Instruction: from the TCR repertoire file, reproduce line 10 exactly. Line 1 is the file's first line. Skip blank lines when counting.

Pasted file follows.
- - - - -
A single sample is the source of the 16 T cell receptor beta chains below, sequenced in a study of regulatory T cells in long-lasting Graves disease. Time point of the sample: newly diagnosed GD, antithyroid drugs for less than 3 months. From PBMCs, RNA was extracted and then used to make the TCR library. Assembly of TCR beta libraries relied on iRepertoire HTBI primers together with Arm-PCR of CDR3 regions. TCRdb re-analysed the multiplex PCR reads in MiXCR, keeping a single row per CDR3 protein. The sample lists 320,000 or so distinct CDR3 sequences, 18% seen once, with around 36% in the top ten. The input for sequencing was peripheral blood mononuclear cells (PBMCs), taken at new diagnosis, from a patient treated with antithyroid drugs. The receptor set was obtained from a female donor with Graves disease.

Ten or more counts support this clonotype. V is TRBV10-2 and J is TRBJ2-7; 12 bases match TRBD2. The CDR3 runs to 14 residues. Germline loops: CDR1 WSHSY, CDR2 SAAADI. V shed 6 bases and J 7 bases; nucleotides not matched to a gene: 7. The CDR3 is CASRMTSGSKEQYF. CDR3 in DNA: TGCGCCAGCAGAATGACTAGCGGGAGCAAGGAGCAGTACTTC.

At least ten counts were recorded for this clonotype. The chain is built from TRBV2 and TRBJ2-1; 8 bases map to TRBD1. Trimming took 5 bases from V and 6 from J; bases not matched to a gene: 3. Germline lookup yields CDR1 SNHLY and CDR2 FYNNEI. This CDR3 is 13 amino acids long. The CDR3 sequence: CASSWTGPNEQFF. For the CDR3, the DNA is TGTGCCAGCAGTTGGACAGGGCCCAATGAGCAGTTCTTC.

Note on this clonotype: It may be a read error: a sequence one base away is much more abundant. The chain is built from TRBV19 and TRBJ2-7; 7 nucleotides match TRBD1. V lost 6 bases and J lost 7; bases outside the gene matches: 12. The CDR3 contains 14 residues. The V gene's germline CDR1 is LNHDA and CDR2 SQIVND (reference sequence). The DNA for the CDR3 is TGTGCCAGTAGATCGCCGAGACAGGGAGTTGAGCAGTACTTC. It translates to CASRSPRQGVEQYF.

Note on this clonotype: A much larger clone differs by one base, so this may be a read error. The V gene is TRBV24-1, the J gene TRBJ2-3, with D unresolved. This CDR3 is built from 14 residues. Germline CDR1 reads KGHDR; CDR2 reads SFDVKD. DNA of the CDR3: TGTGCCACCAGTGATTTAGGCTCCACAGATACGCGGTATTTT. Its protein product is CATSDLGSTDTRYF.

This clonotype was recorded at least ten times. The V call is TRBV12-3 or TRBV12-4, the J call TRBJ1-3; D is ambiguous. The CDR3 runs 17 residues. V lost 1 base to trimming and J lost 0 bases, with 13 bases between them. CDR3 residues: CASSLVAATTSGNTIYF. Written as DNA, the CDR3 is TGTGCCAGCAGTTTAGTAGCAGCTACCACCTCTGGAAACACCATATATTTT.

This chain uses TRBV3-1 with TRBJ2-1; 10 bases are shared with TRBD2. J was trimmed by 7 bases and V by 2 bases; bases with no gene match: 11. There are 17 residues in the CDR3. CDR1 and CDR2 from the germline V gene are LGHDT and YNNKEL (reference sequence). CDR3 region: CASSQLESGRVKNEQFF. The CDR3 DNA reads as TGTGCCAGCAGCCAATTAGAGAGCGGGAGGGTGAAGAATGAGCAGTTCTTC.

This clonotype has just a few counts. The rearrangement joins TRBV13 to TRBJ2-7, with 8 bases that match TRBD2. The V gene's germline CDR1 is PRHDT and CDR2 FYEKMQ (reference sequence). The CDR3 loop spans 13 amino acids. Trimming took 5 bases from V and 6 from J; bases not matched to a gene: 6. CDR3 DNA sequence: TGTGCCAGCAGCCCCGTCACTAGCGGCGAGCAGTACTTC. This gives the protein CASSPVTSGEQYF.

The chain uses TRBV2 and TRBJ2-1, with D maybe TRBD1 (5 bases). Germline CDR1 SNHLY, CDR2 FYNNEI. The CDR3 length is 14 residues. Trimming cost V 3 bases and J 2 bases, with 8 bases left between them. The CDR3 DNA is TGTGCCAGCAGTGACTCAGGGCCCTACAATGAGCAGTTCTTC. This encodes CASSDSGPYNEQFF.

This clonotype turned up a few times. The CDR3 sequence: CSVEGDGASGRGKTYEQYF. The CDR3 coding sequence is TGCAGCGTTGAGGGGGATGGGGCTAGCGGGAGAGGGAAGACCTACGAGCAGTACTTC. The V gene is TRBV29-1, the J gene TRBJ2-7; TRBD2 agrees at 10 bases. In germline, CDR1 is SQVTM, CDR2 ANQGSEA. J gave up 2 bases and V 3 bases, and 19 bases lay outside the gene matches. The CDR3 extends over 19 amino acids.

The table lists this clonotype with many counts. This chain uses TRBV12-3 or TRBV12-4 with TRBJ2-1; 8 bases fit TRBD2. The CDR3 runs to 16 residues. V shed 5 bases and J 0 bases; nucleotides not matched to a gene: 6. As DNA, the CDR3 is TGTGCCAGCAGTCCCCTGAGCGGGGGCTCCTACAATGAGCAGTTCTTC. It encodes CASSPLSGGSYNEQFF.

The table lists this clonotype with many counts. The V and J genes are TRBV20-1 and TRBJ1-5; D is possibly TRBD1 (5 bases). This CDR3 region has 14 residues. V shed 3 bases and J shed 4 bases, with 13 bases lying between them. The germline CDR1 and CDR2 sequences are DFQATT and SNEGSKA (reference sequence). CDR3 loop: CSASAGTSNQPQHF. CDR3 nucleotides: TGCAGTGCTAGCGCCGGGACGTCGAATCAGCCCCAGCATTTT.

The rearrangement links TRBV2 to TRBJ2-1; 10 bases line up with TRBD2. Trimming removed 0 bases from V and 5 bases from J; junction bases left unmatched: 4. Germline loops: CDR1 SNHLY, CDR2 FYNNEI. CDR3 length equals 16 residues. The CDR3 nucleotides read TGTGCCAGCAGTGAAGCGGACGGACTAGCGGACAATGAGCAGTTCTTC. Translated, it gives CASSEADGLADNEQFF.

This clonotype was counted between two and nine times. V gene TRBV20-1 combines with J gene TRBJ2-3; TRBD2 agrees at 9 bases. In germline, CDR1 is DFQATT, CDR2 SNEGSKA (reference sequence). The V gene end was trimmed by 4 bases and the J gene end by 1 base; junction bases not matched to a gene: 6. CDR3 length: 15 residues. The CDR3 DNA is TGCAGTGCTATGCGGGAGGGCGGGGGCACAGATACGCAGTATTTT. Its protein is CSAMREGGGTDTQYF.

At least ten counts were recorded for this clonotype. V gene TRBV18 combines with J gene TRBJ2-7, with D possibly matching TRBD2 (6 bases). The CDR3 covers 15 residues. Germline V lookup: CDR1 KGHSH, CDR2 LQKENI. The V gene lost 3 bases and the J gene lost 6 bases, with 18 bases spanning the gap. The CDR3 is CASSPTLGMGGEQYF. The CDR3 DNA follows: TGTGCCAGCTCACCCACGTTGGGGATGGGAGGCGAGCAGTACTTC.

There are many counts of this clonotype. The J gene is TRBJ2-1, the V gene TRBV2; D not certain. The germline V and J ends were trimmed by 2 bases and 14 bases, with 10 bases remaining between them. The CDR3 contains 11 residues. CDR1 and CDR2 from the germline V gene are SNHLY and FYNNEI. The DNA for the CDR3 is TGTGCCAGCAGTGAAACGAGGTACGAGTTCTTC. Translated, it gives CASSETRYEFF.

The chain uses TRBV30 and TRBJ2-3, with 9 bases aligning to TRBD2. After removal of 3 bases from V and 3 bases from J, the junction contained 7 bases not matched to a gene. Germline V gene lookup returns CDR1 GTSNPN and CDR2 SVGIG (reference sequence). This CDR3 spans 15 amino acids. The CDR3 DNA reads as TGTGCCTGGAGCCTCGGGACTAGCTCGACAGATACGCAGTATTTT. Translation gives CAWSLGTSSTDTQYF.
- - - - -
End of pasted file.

This clonotype turned up a few times. The CDR3 sequence: CSVEGDGASGRGKTYEQYF. The CDR3 coding sequence is TGCAGCGTTGAGGGGGATGGGGCTAGCGGGAGAGGGAAGACCTACGAGCAGTACTTC. The V gene is TRBV29-1, the J gene TRBJ2-7; TRBD2 agrees at 10 bases. In germline, CDR1 is SQVTM, CDR2 ANQGSEA. J gave up 2 bases and V 3 bases, and 19 bases lay outside the gene matches. The CDR3 extends over 19 amino acids.